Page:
With David Nash MD MBA, Founding Dean of the Jefferson College of Population Health JSPH
1. Q: Why are physician leaders in such demand?
A: The healthcare system is currently in chaos. We need innovative leaders to implement this new era of healthcare reform.
2. Q: How can we best train physician leaders?
A: Medical school and residency do not prepare physicians for leadership positions. They need to seek out other opportunities to hone these skill sets. The last two decades have seen an evolution fueled by preparing physician leaders for the future. The American Association for Physician Leadership was the first organization to provide any type of physician leadership training—through certificate programs—and they started this almost three decades ago. Then, slowly, universities started offering free-standing online Masters courses. As time has gone on, we’ve seen the maturation of the field of physician leadership training. It has evolved to the point where physicians can now pursue very specific Masters degrees to prepare them for leadership.
3. Q: How has the number of physicians seeking leadership roles changed?
A: Dramatically. In the 1970s, physicians who were nearing retirement would seek out leadership training to transition to administration near the end of their careers. Today, physicians are well aware that leadership skills are necessary to practice medicine in the current healthcare environment. Physicians are seeking leadership positions much earlier. As a result, undergraduate medical education and graduate medical education groups and the Association of American Medical Colleges are focused on integrating leadership training into residency, internships, and beyond.
4. Q: What are the top skills and knowledge buckets that make an effective physician leader?
- Flexibility and the willingness to learn outside of the discipline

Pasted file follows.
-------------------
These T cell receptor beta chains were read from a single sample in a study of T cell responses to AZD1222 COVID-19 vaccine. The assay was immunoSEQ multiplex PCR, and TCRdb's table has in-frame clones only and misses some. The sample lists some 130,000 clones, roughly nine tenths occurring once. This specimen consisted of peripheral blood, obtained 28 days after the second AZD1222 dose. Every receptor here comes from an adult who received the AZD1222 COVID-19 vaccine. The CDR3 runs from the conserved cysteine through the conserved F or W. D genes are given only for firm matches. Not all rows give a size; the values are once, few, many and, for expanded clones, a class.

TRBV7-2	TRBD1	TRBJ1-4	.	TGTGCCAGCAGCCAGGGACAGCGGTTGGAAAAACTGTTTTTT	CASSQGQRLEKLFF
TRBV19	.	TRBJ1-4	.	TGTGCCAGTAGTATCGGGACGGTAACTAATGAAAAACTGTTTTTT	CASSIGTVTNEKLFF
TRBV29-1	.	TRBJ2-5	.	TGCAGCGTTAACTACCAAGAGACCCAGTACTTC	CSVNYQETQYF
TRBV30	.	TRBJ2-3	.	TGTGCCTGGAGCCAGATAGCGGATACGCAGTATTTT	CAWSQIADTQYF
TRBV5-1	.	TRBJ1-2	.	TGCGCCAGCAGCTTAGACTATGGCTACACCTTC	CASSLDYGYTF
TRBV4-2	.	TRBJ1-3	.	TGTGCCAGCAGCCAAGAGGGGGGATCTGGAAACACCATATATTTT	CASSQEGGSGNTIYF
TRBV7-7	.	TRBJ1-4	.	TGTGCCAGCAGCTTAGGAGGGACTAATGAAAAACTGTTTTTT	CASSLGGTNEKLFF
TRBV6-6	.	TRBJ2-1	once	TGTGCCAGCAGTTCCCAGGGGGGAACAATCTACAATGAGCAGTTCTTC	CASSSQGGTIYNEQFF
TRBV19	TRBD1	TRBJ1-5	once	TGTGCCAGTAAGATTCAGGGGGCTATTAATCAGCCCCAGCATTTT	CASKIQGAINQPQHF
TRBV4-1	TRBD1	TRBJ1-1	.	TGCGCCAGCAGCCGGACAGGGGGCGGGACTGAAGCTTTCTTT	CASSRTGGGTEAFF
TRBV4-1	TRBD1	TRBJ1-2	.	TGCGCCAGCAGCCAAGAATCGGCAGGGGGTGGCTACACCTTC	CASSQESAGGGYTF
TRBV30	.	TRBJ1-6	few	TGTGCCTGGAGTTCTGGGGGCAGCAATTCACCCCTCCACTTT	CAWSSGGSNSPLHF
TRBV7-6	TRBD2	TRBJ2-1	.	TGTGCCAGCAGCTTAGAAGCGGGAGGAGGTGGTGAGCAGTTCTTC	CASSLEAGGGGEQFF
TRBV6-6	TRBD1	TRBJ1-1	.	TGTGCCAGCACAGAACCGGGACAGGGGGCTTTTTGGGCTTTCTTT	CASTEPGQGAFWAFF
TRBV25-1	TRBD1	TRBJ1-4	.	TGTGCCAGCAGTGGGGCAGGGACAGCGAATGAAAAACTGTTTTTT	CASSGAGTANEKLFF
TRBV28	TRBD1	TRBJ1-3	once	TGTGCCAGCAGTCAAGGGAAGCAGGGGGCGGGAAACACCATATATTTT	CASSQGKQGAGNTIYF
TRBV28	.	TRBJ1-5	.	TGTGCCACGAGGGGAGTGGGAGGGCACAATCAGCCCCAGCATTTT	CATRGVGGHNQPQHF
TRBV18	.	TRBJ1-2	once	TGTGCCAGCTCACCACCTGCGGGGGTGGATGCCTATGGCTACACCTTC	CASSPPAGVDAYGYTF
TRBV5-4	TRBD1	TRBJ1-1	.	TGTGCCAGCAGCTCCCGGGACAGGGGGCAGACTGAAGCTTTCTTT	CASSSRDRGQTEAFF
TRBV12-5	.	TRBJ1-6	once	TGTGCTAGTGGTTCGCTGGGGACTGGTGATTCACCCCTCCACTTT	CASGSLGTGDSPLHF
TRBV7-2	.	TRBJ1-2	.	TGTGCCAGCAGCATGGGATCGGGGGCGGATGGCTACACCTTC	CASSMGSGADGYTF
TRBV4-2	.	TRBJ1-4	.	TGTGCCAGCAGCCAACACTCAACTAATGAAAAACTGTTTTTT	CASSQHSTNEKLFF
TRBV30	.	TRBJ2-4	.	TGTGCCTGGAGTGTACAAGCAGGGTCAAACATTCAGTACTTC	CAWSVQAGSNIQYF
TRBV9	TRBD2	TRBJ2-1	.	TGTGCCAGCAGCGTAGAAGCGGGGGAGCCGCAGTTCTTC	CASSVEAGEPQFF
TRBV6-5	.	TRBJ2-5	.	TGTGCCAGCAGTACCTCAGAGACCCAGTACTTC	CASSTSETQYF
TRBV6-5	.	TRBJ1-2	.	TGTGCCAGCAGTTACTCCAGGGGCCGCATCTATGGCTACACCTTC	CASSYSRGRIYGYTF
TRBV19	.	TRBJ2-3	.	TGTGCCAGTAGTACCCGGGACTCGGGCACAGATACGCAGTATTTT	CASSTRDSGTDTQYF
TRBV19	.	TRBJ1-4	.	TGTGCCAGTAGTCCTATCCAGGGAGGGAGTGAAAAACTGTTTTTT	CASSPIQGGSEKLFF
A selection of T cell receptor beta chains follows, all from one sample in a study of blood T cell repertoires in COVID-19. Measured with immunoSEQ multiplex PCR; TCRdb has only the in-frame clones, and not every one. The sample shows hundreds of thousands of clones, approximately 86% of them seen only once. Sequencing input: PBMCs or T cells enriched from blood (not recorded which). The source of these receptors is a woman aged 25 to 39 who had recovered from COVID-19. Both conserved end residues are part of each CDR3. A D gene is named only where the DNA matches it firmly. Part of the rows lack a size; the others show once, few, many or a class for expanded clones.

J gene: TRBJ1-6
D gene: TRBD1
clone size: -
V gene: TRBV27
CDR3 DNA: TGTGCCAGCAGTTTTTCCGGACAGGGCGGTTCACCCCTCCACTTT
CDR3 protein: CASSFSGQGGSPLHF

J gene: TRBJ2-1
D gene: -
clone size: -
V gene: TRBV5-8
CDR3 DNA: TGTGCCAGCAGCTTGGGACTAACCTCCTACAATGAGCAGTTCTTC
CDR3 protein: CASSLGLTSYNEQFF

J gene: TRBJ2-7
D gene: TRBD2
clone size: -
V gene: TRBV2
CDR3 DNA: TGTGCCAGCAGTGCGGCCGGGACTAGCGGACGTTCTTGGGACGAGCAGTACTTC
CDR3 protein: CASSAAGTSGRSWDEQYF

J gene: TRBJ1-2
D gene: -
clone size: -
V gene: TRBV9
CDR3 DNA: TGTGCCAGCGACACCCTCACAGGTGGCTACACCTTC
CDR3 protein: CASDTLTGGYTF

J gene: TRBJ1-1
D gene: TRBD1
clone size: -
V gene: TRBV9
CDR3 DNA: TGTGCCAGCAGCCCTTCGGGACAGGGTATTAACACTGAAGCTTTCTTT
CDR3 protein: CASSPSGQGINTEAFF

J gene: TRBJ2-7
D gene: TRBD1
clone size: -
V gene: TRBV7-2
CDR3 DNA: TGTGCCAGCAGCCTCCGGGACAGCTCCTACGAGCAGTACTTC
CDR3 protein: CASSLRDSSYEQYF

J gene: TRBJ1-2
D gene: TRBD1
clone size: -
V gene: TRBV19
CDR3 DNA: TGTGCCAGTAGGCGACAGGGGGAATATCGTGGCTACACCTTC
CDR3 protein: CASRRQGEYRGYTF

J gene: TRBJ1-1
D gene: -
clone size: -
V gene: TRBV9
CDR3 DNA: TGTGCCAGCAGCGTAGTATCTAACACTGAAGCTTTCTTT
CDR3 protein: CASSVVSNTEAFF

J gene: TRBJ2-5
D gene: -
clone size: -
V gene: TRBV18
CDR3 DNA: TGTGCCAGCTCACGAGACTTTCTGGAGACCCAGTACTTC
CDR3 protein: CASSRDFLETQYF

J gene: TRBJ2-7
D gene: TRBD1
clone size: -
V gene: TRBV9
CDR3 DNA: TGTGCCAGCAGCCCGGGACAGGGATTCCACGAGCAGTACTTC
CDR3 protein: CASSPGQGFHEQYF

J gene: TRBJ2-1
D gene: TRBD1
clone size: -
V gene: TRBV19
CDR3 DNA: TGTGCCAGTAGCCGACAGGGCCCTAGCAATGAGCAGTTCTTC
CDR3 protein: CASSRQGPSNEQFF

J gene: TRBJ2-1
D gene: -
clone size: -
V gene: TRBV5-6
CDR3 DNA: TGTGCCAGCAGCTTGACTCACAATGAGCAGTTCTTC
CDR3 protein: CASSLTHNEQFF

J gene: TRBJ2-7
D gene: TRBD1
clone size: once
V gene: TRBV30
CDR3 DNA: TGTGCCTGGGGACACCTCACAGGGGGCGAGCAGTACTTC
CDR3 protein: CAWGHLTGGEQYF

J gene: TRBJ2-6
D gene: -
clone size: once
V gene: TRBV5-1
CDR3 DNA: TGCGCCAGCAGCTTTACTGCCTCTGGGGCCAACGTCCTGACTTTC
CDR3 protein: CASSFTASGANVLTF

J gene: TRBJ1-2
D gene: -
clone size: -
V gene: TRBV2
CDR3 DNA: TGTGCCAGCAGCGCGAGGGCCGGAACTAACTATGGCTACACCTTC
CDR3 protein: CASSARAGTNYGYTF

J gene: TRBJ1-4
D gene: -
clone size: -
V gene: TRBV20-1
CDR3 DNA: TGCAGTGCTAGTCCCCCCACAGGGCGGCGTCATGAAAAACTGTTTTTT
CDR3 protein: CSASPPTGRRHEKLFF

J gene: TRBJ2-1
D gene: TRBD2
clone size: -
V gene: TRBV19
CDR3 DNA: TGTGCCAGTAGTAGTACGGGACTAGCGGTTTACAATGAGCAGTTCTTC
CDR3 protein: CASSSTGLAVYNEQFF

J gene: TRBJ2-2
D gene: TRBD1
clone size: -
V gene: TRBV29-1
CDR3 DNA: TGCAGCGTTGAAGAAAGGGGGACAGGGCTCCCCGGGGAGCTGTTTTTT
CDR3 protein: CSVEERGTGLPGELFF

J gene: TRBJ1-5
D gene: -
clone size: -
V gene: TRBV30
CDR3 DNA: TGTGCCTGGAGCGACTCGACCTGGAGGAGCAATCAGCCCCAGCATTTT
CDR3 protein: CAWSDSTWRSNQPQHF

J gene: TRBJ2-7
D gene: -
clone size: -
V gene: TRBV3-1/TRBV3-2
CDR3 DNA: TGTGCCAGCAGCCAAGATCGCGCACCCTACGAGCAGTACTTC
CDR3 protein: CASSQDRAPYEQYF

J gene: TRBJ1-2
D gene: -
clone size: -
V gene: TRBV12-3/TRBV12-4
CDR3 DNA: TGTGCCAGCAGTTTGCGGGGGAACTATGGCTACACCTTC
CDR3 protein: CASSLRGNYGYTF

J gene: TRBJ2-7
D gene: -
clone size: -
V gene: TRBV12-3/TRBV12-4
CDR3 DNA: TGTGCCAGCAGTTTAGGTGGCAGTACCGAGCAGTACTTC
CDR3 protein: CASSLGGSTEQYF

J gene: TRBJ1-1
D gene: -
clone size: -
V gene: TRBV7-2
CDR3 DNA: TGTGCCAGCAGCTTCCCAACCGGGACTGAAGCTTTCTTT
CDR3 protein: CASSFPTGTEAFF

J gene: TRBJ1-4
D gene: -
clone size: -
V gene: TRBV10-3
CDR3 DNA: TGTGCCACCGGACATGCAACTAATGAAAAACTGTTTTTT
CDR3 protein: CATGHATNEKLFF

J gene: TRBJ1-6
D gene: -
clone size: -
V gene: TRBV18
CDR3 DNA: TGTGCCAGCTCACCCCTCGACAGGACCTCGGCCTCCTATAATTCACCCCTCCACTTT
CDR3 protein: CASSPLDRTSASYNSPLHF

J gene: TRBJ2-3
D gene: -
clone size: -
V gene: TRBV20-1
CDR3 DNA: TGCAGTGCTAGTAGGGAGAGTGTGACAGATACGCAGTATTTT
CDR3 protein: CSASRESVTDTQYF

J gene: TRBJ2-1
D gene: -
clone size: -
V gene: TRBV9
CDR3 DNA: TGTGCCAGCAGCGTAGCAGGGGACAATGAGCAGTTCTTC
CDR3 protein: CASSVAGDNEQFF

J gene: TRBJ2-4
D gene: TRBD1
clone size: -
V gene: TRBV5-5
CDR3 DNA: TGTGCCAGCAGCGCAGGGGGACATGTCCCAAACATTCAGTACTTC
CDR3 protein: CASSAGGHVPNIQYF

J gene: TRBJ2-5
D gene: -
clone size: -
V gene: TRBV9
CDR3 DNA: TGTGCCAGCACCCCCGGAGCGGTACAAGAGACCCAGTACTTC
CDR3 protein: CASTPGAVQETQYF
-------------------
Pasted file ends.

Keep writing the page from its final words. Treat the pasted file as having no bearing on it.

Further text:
- A deep understanding of organizational culture
- Some management content expertise in areas such as informatics, research, and quality
- Ability to build bridges across everyone on the team (nurses, medical assistants, social workers, and others)
- Interest in and ambition for healthcare improvement
5. Q: What are the current challenges regarding training physician leaders?
A: Business and medicine are inextricably linked. Every physician should know and appreciate the fact that healthcare is 18% of the GDP. It is a paradox…healthcare is a business, but clinical training emphasizes principles that are in direct opposition to business school teachings. As a physician, you are taught to make decisions independently and move forward, often because time is of the essence. As a physician leader, you must know how to generate consensus and consider a variety of perspectives before making a decision.
6. Q: How were you able to acquire the status of “physician leader” before it became a buzz word?
A: I had wonderful mentors. I had the privilege of attending the Robert Wood Johnson Foundation Clinical Scholars Program 35 years ago. This was a program designed to take young doctors, post-residency, and expose them to the bigger questions of healthcare. This opportunity led me to pursue an MBA at The Wharton School at the University of Pennsylvania. I’ve dedicated my career to academic medicine. In 1990, I was recruited from the University of Pennsylvania to Thomas Jefferson University to create the Office of Health Policy. From there, I became a Medical School Department Chair in Health Policy. Around that time I was part of a group of a dozen or so academic physicians across the country who were talking about physician leadership. In 2008, the University board appointed me Dean of the College of Population Health.
7. Q: Do you believe we are taking the right steps to be successful in the future of healthcare?
A: I don’t think anyone knows the answer to that. Only time will tell. Yes, we are taking massive steps towards more comprehensively educating physicians who have shown business and leadership interest. You can see that in the wide variety of Masters programs springing up all over the country. I believe as the healthcare environment continues to evolve so, too, will our nation’s methods for preparing physicians.
David Nash was named the Founding Dean of the Jefferson College of Population Health (JSPH) in 2008. This appointment caps a 20-year tenure on the faculty of Thomas Jefferson University. He is also the Dr. Raymond C. and Doris N. Grandon Professor of Health Policy. Dr. Nash is a board certified Internist who is internationally recognized for his work in outcomes management, medical staff development and quality-of-care improvement. He has authored more than 100 articles in major journals. He has edited 22 books, including Connecting with the New Healthcare Consumer, The Quality Solution, Governance for Healthcare Providers, Population Health: Creating a Culture of Wellness, and most recently, Demand Better. From 1984 to 1989 he was Deputy Editor of Annals of Internal Medicine. Currently, he is Editor-in-Chief of four major national journals including American Journal of Medical Quality, Population Health Management, P&T, and American Health and Drug Benefits.